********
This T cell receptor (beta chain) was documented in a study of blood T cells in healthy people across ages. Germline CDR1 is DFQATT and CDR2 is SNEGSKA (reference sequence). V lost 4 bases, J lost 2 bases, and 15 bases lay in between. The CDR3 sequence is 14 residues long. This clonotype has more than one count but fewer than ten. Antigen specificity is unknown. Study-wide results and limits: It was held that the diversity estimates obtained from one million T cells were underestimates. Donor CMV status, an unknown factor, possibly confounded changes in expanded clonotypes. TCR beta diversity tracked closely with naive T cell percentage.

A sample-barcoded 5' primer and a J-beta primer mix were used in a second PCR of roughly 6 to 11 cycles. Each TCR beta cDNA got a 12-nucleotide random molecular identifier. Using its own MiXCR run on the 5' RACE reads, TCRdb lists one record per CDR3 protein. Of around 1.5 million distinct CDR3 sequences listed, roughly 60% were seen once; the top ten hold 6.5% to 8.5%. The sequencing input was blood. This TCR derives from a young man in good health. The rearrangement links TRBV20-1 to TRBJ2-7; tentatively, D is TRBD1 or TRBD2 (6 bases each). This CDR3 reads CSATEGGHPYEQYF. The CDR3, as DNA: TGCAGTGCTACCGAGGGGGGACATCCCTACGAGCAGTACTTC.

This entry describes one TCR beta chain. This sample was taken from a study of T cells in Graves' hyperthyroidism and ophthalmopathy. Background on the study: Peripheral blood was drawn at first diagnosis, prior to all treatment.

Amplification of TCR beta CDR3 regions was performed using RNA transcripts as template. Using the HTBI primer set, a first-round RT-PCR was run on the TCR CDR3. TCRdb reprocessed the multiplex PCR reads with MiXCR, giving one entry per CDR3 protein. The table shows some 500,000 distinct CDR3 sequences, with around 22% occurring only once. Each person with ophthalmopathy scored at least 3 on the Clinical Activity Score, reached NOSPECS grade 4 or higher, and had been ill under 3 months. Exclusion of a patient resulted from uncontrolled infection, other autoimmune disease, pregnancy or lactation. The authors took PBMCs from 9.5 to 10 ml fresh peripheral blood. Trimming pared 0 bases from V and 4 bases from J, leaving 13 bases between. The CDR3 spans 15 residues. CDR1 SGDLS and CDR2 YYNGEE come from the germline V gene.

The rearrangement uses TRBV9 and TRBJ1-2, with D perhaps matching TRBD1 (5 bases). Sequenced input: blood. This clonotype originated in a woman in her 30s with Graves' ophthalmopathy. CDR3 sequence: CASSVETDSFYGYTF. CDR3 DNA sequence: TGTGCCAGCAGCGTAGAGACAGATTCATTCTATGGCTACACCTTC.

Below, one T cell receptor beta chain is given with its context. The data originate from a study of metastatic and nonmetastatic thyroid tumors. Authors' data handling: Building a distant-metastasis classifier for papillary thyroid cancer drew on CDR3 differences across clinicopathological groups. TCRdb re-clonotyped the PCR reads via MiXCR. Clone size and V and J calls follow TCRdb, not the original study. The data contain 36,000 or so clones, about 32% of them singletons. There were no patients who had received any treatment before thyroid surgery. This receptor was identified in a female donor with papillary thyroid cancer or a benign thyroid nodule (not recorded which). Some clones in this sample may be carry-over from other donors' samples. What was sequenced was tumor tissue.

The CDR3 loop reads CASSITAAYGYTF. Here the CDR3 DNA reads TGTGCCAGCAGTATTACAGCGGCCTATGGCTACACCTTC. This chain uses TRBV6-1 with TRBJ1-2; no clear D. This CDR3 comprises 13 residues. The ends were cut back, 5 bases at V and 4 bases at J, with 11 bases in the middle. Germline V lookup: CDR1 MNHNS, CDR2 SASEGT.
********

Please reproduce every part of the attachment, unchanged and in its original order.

This T cell receptor (beta chain) was documented in a study of blood T cells in healthy people across ages. Germline CDR1 is DFQATT and CDR2 is SNEGSKA (reference sequence). V lost 4 bases, J lost 2 bases, and 15 bases lay in between. The CDR3 sequence is 14 residues long. This clonotype has more than one count but fewer than ten. Antigen specificity is unknown. Study-wide results and limits: It was held that the diversity estimates obtained from one million T cells were underestimates. Donor CMV status, an unknown factor, possibly confounded changes in expanded clonotypes. TCR beta diversity tracked closely with naive T cell percentage.

A sample-barcoded 5' primer and a J-beta primer mix were used in a second PCR of roughly 6 to 11 cycles. Each TCR beta cDNA got a 12-nucleotide random molecular identifier. Using its own MiXCR run on the 5' RACE reads, TCRdb lists one record per CDR3 protein. Of around 1.5 million distinct CDR3 sequences listed, roughly 60% were seen once; the top ten hold 6.5% to 8.5%. The sequencing input was blood. This TCR derives from a young man in good health. The rearrangement links TRBV20-1 to TRBJ2-7; tentatively, D is TRBD1 or TRBD2 (6 bases each). This CDR3 reads CSATEGGHPYEQYF. The CDR3, as DNA: TGCAGTGCTACCGAGGGGGGACATCCCTACGAGCAGTACTTC.

This entry describes one TCR beta chain. This sample was taken from a study of T cells in Graves' hyperthyroidism and ophthalmopathy. Background on the study: Peripheral blood was drawn at first diagnosis, prior to all treatment.

Amplification of TCR beta CDR3 regions was performed using RNA transcripts as template. Using the HTBI primer set, a first-round RT-PCR was run on the TCR CDR3. TCRdb reprocessed the multiplex PCR reads with MiXCR, giving one entry per CDR3 protein. The table shows some 500,000 distinct CDR3 sequences, with around 22% occurring only once. Each person with ophthalmopathy scored at least 3 on the Clinical Activity Score, reached NOSPECS grade 4 or higher, and had been ill under 3 months. Exclusion of a patient resulted from uncontrolled infection, other autoimmune disease, pregnancy or lactation. The authors took PBMCs from 9.5 to 10 ml fresh peripheral blood. Trimming pared 0 bases from V and 4 bases from J, leaving 13 bases between. The CDR3 spans 15 residues. CDR1 SGDLS and CDR2 YYNGEE come from the germline V gene.

The rearrangement uses TRBV9 and TRBJ1-2, with D perhaps matching TRBD1 (5 bases). Sequenced input: blood. This clonotype originated in a woman in her 30s with Graves' ophthalmopathy. CDR3 sequence: CASSVETDSFYGYTF. CDR3 DNA sequence: TGTGCCAGCAGCGTAGAGACAGATTCATTCTATGGCTACACCTTC.

Below, one T cell receptor beta chain is given with its context. The data originate from a study of metastatic and nonmetastatic thyroid tumors. Authors' data handling: Building a distant-metastasis classifier for papillary thyroid cancer drew on CDR3 differences across clinicopathological groups. TCRdb re-clonotyped the PCR reads via MiXCR. Clone size and V and J calls follow TCRdb, not the original study. The data contain 36,000 or so clones, about 32% of them singletons. There were no patients who had received any treatment before thyroid surgery. This receptor was identified in a female donor with papillary thyroid cancer or a benign thyroid nodule (not recorded which). Some clones in this sample may be carry-over from other donors' samples. What was sequenced was tumor tissue.

The CDR3 loop reads CASSITAAYGYTF. Here the CDR3 DNA reads TGTGCCAGCAGTATTACAGCGGCCTATGGCTACACCTTC. This chain uses TRBV6-1 with TRBJ1-2; no clear D. This CDR3 comprises 13 residues. The ends were cut back, 5 bases at V and 4 bases at J, with 11 bases in the middle. Germline V lookup: CDR1 MNHNS, CDR2 SASEGT.